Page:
Survey is well-intentioned but is unlikely to provide good data.
ICANN is requesting feedback from domain name registrants about trademark claims notices from the Trademark Clearinghouse.
Domain name investors that registered new top level domain names are probably familiar with these notices. When you try to register a domain that matches a trademark in the database, you are presented with a notice that your registration might violate a trademark owner’s rights.
The notices don’t prevent you from registering the domain, but they certainly have a chilling effect on people trying to register the domain.
This is despite many of the notices not applying to the use for which the person wants to register the domain. Many of the trademarks are for common or dictionary words such as Texas and fire, and marks registered to game the system such as wedding, money and realestate.
The survey’s goal is to understand how domain registrants responded to the notices and their impact on registrations. The survey’s questions are dead on, but there’s a big problem with the survey: the typical person that tried to register a domain and saw the notice will be unaware of the survey. Even if they are aware, they won’t spend 15 minutes answering questions.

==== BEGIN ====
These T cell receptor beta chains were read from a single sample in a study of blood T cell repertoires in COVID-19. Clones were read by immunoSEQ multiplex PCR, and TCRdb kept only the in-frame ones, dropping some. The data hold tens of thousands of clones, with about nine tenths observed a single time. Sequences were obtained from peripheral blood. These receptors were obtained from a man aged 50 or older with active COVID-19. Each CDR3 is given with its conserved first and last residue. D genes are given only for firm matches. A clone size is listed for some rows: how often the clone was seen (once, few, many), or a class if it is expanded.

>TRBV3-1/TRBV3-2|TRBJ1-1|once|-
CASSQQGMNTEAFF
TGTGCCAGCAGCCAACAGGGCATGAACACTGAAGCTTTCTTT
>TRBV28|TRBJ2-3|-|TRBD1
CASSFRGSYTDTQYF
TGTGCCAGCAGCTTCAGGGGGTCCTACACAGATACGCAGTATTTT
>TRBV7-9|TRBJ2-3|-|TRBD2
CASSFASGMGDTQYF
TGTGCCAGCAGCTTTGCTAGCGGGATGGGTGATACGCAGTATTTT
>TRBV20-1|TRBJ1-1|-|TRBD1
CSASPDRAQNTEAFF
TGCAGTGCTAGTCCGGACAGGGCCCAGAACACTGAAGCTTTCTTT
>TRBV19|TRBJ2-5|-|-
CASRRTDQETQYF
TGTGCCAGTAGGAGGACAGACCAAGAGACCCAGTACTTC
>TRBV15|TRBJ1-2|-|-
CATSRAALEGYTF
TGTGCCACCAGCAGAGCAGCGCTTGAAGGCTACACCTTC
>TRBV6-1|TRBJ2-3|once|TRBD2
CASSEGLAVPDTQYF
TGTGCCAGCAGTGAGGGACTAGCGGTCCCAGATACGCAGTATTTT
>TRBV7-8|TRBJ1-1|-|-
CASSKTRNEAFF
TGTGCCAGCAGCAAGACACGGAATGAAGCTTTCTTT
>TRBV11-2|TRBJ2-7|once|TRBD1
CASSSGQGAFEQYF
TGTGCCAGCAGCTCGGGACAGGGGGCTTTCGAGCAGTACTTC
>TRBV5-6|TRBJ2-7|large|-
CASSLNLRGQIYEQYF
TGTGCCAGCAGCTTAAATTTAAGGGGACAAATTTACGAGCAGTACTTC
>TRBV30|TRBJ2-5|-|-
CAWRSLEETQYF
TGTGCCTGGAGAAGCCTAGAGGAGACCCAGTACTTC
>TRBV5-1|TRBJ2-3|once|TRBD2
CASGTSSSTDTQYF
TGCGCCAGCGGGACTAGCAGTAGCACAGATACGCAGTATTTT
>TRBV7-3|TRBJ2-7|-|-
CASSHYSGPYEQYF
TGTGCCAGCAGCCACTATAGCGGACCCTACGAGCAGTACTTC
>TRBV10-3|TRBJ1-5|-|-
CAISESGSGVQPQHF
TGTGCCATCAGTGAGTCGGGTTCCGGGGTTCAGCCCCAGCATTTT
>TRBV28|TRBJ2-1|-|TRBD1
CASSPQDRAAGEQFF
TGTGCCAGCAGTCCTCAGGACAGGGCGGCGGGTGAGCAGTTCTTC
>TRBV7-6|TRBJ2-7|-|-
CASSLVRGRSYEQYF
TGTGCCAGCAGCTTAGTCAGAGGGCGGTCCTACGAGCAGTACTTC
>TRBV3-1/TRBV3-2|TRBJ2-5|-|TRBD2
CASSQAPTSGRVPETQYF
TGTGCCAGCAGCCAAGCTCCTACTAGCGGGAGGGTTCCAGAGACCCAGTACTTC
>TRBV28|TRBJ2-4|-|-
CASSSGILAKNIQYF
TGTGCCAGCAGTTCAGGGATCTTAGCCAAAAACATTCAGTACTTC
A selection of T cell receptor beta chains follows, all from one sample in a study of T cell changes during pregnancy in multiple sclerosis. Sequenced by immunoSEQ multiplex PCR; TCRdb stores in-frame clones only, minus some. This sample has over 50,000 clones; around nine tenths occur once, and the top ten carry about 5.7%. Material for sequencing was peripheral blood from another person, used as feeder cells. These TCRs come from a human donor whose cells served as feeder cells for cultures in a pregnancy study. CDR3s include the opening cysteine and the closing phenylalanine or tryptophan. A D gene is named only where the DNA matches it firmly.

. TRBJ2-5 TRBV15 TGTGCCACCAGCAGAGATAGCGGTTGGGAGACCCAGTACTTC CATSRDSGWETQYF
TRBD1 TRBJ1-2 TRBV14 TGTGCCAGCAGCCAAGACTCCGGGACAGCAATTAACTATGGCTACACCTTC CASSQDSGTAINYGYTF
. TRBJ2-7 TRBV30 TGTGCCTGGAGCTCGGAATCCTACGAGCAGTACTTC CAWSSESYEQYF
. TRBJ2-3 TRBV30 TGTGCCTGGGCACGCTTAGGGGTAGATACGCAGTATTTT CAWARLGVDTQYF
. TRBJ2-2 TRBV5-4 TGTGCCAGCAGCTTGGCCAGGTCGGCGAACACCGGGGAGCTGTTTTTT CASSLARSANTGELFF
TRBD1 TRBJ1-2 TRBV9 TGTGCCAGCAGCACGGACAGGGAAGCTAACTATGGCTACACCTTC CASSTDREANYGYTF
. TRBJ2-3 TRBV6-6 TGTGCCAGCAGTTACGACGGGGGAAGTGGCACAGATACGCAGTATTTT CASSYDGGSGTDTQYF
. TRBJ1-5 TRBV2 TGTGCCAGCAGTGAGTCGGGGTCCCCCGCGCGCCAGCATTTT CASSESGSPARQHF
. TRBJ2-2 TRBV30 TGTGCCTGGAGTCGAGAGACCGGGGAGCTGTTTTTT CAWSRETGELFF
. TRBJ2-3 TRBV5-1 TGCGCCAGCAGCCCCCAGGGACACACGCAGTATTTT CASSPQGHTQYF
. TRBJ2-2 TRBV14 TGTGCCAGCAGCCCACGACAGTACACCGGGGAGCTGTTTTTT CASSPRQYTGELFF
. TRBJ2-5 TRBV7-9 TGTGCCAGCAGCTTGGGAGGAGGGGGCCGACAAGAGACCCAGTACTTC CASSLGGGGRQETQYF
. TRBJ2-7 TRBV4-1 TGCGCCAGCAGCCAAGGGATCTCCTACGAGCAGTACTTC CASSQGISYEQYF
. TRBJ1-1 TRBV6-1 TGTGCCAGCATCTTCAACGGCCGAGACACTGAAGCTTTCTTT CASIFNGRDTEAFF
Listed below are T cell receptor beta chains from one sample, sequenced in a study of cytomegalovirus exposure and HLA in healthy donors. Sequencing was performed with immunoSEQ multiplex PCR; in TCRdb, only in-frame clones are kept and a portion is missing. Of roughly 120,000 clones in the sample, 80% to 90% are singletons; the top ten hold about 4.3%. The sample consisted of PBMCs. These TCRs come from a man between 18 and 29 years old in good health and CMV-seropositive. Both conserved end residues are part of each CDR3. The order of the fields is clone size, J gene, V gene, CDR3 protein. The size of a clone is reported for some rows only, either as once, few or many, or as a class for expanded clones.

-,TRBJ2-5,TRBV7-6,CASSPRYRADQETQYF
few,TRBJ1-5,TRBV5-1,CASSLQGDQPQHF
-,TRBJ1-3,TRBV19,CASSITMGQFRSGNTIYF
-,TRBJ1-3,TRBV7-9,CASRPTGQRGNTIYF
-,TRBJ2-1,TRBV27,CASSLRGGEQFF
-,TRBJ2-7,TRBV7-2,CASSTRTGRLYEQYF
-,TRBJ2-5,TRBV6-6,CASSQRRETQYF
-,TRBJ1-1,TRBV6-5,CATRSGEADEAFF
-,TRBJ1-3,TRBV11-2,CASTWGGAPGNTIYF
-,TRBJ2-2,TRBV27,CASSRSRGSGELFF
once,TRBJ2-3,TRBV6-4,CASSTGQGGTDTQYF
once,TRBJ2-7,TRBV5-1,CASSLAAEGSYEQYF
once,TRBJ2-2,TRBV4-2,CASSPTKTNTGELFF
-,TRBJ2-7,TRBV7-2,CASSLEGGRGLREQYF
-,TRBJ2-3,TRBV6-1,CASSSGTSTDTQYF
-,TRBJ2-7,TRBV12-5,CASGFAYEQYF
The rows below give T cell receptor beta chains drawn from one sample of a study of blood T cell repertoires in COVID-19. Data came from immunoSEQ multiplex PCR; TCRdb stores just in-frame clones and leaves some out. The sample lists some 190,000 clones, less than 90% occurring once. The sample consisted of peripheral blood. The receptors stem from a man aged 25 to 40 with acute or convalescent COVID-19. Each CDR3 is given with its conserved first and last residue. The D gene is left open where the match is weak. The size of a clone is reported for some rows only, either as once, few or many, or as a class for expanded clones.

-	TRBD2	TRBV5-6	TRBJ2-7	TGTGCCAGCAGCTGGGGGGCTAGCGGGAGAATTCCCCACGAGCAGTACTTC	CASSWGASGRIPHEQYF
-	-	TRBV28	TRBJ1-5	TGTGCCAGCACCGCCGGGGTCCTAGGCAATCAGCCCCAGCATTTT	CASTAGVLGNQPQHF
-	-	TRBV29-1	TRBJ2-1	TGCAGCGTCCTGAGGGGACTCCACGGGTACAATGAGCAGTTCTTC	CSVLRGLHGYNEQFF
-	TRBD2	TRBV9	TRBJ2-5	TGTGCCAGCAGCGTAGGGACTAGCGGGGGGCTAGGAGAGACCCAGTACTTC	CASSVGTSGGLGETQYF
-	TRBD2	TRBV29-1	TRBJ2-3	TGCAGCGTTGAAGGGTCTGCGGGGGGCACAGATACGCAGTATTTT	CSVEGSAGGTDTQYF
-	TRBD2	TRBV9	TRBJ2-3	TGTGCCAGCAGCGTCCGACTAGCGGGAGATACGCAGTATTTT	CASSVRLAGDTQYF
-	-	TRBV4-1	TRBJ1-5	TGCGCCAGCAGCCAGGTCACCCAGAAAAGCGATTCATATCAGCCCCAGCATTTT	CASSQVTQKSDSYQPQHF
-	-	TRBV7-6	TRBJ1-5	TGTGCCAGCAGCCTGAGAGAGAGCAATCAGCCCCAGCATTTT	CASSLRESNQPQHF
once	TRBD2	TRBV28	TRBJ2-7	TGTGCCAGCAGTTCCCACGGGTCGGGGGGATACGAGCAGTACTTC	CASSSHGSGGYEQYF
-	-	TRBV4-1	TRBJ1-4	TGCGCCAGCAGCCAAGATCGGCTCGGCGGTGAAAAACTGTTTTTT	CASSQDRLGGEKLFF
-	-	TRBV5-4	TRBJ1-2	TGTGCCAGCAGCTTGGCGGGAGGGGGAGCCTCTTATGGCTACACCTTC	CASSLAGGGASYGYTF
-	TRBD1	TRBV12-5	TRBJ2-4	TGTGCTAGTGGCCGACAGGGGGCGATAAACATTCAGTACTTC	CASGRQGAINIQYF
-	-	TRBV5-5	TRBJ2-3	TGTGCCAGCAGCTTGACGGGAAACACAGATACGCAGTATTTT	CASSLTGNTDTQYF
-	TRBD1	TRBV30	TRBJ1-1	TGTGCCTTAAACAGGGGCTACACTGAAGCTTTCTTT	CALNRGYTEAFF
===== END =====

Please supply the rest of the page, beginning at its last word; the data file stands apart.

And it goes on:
I suspect anecdotal evidence and data from the Trademark Clearinghouse is going to be more valuable than this survey. For example, there was the tech-savvy friend of mine who tried to pre-register a .app domain. He told me “Yeah, I tried to get that one, but there’s some sort of trademark thing on it.” He ditched the registration.
Jane Doe says
Tried to answer the survey and gave up because I couldn’t read what the question was asking (site wouldn’t allow zoom)
And the site deleted parts of my answers, requiring me to redo.
The trademark before the gTLDs register all the generic extensions and some do the same with ccTLD to 10 days years each extension of your domain now you can find IBM without unregistered domains, a very special one is this:
ibm trademarks (.com), ICANN does not warn, who is guilty now?